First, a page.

Helena Sheehan

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Professor Helena Sheehan is an academic philosopher, historian of science, and writer on communication studies, politics, and philosophical (particularly Marxist) subjects. Sheehan is a retired (Professor Emeritus) Communications lecturer at Dublin City University and has been a visiting professor at the University of Cape Town.


Born in the United States, Sheehan describes her childhood as Catholic and conservative, Sheehan began studies her university and taught primary school as a nun.[1] As a result of studying, she became an agnostic and liberal, then later an atheist and radical. She then left the convent. Sheehan earned a Bachelor of Science degree in 1967 from St. Joseph's University (then known as St. Joseph's College) in Philadelphia, followed by an MA in 1970 from Temple University in Philadelphia. She earned a PhD in 1980 from Trinity College (Dublin) in philosophy – then already active in the Trinity College Dublin Communist Society.[2]

As an historian of science, Sheehan develops the view that Marx and Engels shared fundamentally the same view on the philosophy of science.[3] A Marxist humanist, Sheehan has written critically of Lysenkoism and Stalin's impact on scientific development.

Sheehan has lectured at the Humanist Association of Ireland.[4]

In her personal life, Sheehan is the partner of the trade unionist Sam Nolan.[5]

Death of Communism[edit]

Writing in June 1989 as Eastern Europe was being liberated from Soviet imperialism: "The world is 'going our way', the leaders of 'the free world' have declared. The iron curtain has come tumbling down. The Kremlin has been conquered without a single marine opening fire, without a single ICBM being launched. It unravels before me like a nightmare. No more the red flags flying. No more the heads held high and the fists clenched and the voices raised to the strains of The International. No more the larger-than-life murals of workers and soldiers and peasants marching into the future shaping the world with the labour of their hands and hearts and minds. Now it is to be Mickey Mouse and Coca Cola and Michael Jackson and Sacchi & Sacchi."


Books by Sheehan include:

  • The Continuing Story of Irish Television Drama: Tracking the Tiger, Four Courts Press, 2004.
  • Marxism and the Philosophy of Science: A Critical History, Humanities Press, 1993.
  • European Socialism: A Blind Alley or a Long and Winding Road?, MSF, 1992.
  • Has the Red Flag Fallen?, Attic Press, 1989.
  • Irish Television Drama: A Society and Its Stories, Radio Telefís Éireann, 1987.


In academic journals (peer-reviewed):

  • 'Fair City'. Journal of Irish Studies. January 2006.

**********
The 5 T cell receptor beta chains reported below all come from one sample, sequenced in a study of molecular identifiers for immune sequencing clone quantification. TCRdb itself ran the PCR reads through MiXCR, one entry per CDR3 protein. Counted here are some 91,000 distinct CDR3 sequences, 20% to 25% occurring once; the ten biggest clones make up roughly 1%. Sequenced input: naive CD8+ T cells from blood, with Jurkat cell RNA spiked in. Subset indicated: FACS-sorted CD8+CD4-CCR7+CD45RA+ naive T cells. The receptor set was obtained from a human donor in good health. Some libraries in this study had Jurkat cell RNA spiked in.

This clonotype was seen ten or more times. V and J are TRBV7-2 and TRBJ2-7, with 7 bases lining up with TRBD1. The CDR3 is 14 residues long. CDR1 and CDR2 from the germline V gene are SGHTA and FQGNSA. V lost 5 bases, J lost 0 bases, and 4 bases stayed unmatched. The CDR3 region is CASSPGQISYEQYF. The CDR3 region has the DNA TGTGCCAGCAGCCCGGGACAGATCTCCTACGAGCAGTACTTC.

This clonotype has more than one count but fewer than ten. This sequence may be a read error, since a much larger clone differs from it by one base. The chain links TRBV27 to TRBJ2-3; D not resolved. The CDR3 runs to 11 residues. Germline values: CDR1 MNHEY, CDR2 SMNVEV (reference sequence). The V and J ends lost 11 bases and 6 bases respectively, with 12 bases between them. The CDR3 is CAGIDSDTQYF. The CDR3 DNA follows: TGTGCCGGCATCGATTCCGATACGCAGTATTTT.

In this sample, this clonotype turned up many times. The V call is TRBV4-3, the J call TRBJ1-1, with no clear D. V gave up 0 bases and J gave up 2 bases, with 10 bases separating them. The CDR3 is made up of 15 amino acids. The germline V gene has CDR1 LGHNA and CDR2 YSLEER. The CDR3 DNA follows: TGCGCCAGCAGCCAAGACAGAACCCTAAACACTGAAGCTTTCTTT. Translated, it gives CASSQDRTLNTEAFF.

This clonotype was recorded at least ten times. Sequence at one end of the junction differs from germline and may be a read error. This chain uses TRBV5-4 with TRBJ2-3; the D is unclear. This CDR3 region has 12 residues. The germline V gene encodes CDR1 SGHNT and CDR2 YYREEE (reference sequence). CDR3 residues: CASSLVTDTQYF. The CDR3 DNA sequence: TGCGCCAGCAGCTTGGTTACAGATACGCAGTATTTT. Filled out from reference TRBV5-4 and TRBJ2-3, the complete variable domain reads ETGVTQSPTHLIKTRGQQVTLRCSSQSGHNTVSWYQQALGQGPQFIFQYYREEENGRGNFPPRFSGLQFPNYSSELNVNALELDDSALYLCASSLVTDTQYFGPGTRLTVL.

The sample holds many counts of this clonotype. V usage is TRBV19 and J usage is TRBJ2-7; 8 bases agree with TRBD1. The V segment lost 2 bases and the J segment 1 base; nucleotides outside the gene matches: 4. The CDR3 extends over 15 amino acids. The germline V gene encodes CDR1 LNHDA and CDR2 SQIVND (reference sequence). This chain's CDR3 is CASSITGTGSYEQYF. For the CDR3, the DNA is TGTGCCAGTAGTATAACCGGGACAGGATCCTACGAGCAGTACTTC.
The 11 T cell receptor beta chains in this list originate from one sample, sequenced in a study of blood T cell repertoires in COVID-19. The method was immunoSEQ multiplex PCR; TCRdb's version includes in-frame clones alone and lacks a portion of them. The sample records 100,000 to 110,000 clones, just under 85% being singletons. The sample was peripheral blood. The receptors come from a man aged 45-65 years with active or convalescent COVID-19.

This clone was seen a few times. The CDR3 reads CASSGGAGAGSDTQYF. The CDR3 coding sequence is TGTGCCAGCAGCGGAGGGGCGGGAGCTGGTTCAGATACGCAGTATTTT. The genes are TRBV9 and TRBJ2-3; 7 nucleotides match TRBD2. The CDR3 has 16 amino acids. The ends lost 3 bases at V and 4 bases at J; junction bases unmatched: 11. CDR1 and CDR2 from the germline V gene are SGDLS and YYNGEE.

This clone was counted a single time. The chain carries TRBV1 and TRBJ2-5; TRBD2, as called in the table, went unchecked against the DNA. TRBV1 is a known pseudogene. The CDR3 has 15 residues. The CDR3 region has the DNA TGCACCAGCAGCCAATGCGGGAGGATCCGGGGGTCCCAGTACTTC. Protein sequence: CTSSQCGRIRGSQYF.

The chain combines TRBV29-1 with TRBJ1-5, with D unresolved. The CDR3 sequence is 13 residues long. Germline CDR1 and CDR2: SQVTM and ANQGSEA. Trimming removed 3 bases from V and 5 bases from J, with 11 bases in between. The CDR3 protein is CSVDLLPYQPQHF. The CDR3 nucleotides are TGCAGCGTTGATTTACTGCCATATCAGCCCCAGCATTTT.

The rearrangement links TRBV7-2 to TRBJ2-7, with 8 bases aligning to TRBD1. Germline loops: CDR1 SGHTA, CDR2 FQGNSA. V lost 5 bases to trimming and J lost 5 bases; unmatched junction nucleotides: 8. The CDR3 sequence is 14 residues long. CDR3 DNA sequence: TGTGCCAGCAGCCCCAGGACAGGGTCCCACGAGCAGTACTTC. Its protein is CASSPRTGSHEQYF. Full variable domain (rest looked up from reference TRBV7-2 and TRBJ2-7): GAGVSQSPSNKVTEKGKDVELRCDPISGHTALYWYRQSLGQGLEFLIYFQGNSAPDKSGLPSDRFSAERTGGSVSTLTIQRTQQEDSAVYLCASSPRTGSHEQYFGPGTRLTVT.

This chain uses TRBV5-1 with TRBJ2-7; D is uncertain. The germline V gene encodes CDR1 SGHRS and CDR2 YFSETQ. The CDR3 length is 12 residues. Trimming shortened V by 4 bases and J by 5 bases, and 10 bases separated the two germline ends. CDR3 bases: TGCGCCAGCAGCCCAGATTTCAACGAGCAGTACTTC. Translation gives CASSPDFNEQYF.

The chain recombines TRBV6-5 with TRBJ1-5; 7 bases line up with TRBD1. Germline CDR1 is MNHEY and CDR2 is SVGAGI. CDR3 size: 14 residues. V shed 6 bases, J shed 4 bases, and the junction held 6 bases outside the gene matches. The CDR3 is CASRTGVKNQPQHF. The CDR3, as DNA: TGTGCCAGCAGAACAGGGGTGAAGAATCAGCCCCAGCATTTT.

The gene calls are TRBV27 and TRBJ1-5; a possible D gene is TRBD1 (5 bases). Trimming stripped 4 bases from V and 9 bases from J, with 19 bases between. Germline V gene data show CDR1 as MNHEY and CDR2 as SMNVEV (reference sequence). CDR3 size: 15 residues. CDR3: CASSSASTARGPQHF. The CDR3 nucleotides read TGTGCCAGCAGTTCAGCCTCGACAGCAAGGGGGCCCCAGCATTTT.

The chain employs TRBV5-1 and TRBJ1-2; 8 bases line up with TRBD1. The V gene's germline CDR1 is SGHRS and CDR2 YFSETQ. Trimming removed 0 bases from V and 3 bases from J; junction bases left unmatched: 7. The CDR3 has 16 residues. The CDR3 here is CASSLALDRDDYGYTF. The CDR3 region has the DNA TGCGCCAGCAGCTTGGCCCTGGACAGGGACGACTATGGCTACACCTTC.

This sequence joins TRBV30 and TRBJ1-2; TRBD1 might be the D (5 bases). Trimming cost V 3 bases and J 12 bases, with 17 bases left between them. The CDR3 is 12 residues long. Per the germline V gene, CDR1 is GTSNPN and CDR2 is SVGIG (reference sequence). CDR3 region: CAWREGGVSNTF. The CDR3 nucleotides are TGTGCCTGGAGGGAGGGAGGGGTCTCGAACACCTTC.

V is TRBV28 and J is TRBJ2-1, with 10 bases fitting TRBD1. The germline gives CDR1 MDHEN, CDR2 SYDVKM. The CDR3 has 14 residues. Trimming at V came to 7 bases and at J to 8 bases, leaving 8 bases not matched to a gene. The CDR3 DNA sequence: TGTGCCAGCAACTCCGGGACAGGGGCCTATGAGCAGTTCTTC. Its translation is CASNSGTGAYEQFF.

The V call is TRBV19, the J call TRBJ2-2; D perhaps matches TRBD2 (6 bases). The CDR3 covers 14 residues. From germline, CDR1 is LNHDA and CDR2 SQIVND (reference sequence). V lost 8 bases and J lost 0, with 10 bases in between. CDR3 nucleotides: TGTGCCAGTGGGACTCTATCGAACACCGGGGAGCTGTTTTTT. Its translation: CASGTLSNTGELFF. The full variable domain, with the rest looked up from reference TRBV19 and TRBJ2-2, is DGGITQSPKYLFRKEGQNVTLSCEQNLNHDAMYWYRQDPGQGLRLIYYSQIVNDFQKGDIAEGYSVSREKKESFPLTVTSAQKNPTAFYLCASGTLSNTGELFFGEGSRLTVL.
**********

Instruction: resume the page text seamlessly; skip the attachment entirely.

• 'Grand narratives then and now: Can we still conceptualise history?' Socialism and Democracy 12, 1998.
  • 'On public service broadcasting: against the tide'. Irish Communications Review 2, 1992
  • 'Writing and the zeitgeist'. Irish University Review 21, 1991

In political journals:

Book reviews[edit]




  • 'Communism and the Emancipation of Women'. (Communist Party of Ireland, 1976).


  • On Marxism:

    'Whatever Marxism is, it is systemic analysis and historical perspective. It is a totalising (not totalised) philosophy of history. It is the only mode of thought able to give a coherent, comprehensive, and credible account of the complexity of contemporary experience. It is the only coherent analysis of the capitalist mode of production and how it structurally generates, not only the maximum expropriation of surplus value, but maximum dissolution of social bonds, involving decreasing access to totality and increasing atomisation of thought processes. It is the only credible analysis of an alternative mode of production, proposing socialism, not only as a radical restructuring of the relations of production, but as a fundamental transformation of patterns of thought and forms of social organisation.'[6]

  • On Lysenkoism:

    "What went wrong was that the proper procedures for coming to terms with such complex issues were short-circuited by grasping for easy slogans and simplistic solutions and imposing them by administrative fiat."[7]

See also[edit]

List of Dublin City University people


  1. ^ Communications: Professor Helena Sheehan. Staff Details. University of Dublin. Accessed 8 April 2009.
  2. ^ Johnston, Roy W.H. Century of Endeavour: A Biographical and Autobiographical View of the 20th Century in Ireland. Academica Press, LLC, 2003 ISBN 1-930901-76-3, ISBN 978-1-930901-76-6. Pp. 332–333.
  3. ^ Steger, Manfred B. The Quest for Evolutionary Socialism. Cambridge: Cambridge University Press, 1997. ISBN 0-521-58200-8, ISBN 978-0-521-58200-1. P. 92
  4. ^ "Monthly Meetings". Humanist Association of Ireland. Accessed 8 April 2009.
  5. ^ "I went to Tripoli just to give a lecture – and flew into a seven-day nightmare", Irish Independent, 5 March 2011
  6. ^ Sheehan, Helena. 'Grand narratives then and now: Can we still conceptualise history?' Socialism and Democracy 12, 1998. Cited in Rao, Ramesh N., Narayanan Komerath, Beloo Mehra, Chitra Raman, and Sugrutha Ramaswami. 'A Factual Response to the Hate Attack on the India Development and Relief Fund (IDRF)'. Friends of India, 2003. P. 10.
  7. ^ Sheehan, Helena. Marxism and the Philosophy of Science: A Critical History, Humanities Press, 1993. Cited in Ollier, Cliff. "Lysenkoism and Global Warming". Lavoisier Group, Inc. http://www.lavoisier.com.au/articles/greenhouse-science/method/ollier2008-28.php

External links[edit]